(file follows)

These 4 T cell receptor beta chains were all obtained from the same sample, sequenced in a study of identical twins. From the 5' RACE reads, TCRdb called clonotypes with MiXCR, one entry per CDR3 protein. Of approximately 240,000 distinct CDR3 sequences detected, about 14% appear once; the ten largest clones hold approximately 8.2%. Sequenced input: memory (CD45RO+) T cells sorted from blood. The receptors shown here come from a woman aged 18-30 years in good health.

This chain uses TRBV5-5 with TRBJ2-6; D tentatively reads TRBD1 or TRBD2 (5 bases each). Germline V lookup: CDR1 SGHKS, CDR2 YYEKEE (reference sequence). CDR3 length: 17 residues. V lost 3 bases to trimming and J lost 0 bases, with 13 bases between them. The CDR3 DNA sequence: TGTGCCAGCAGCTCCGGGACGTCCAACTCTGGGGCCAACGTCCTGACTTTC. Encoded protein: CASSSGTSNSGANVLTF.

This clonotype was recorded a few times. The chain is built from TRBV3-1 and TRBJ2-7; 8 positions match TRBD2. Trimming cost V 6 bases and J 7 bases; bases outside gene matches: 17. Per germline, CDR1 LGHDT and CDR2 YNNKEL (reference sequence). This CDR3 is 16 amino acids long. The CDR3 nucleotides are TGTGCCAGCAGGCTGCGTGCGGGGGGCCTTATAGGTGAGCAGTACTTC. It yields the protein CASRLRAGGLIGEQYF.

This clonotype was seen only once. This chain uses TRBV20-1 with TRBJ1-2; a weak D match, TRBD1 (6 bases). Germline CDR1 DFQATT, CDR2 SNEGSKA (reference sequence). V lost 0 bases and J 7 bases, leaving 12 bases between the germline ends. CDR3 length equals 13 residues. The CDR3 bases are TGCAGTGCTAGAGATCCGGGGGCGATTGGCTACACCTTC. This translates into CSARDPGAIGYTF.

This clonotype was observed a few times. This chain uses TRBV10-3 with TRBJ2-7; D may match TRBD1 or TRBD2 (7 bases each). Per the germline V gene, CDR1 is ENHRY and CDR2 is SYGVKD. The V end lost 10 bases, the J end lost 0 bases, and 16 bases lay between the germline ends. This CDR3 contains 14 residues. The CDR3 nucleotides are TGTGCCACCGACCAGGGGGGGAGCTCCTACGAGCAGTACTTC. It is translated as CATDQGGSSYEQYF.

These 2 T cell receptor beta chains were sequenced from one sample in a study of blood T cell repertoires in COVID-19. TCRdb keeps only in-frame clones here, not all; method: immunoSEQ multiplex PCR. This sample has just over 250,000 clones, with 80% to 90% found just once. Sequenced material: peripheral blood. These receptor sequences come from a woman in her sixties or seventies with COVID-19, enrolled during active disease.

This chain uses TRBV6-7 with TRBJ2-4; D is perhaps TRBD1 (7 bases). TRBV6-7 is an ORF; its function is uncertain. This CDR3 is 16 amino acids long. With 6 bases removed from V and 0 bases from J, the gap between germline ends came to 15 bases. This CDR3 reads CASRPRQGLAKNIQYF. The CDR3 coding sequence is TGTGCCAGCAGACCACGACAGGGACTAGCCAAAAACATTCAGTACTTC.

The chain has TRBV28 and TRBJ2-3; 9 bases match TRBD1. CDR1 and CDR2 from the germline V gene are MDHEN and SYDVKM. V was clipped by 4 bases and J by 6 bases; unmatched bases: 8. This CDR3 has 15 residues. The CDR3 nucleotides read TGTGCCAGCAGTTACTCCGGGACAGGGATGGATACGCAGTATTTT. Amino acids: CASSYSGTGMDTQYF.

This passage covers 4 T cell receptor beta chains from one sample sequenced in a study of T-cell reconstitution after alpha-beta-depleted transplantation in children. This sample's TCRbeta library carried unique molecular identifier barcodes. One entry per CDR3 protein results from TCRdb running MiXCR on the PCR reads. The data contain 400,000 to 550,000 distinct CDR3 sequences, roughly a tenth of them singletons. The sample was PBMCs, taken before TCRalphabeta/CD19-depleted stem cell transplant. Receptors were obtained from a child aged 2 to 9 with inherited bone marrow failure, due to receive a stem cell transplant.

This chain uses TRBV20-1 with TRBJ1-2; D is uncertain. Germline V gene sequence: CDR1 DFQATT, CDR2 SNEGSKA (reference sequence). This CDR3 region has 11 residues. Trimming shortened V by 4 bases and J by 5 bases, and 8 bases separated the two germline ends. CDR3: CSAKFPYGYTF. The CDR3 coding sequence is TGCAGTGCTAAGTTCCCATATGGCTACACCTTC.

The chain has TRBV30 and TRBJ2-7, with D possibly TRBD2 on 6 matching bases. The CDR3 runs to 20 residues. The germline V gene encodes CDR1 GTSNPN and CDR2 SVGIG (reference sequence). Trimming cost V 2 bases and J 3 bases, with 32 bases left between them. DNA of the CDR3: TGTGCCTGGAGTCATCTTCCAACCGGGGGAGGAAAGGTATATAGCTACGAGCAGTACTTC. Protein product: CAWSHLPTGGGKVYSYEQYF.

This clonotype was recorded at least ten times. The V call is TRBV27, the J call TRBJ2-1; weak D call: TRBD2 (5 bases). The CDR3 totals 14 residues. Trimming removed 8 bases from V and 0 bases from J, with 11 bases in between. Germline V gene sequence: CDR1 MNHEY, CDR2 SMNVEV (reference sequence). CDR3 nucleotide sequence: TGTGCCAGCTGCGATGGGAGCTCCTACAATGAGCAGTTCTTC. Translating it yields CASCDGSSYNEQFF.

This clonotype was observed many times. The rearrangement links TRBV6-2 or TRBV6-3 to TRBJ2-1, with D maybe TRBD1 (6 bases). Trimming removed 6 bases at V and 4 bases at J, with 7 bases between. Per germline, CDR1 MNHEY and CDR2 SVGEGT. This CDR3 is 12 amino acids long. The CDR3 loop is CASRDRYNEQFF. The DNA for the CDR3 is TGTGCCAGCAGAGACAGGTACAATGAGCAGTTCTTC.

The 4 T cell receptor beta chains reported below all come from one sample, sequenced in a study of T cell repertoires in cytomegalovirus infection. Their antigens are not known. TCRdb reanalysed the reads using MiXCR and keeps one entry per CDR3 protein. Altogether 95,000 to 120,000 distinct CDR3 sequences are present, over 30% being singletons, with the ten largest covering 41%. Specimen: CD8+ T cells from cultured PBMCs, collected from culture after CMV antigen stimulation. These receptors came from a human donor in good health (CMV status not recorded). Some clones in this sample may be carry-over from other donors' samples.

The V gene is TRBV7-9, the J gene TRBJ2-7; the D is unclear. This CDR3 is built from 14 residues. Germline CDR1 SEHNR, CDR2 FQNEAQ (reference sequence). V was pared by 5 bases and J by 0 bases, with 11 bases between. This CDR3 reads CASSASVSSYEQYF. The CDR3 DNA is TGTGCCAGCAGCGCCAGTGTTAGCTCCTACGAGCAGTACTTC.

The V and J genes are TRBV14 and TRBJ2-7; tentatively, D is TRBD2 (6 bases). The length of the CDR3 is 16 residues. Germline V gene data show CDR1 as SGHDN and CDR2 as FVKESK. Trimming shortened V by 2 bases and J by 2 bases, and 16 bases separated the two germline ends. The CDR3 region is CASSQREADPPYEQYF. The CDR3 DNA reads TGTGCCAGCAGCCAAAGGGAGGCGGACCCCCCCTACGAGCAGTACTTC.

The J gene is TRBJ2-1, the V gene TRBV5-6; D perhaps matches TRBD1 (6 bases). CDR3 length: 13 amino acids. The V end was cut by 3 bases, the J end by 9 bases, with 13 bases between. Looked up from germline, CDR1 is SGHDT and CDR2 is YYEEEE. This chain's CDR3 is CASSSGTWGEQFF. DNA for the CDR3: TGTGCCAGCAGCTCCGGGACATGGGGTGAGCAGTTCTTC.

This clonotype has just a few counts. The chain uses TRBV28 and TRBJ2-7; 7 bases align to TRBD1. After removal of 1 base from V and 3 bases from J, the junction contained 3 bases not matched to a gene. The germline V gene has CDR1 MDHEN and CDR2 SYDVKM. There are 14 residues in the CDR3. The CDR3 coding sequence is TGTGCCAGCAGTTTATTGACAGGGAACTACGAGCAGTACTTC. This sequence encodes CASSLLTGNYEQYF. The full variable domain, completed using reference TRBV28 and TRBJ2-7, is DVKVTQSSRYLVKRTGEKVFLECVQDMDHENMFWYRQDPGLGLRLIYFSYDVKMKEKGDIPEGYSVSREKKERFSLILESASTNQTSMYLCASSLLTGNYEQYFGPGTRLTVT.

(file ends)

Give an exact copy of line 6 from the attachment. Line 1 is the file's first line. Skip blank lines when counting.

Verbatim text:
These 2 T cell receptor beta chains were sequenced from one sample in a study of blood T cell repertoires in COVID-19. TCRdb keeps only in-frame clones here, not all; method: immunoSEQ multiplex PCR. This sample has just over 250,000 clones, with 80% to 90% found just once. Sequenced material: peripheral blood. These receptor sequences come from a woman in her sixties or seventies with COVID-19, enrolled during active disease.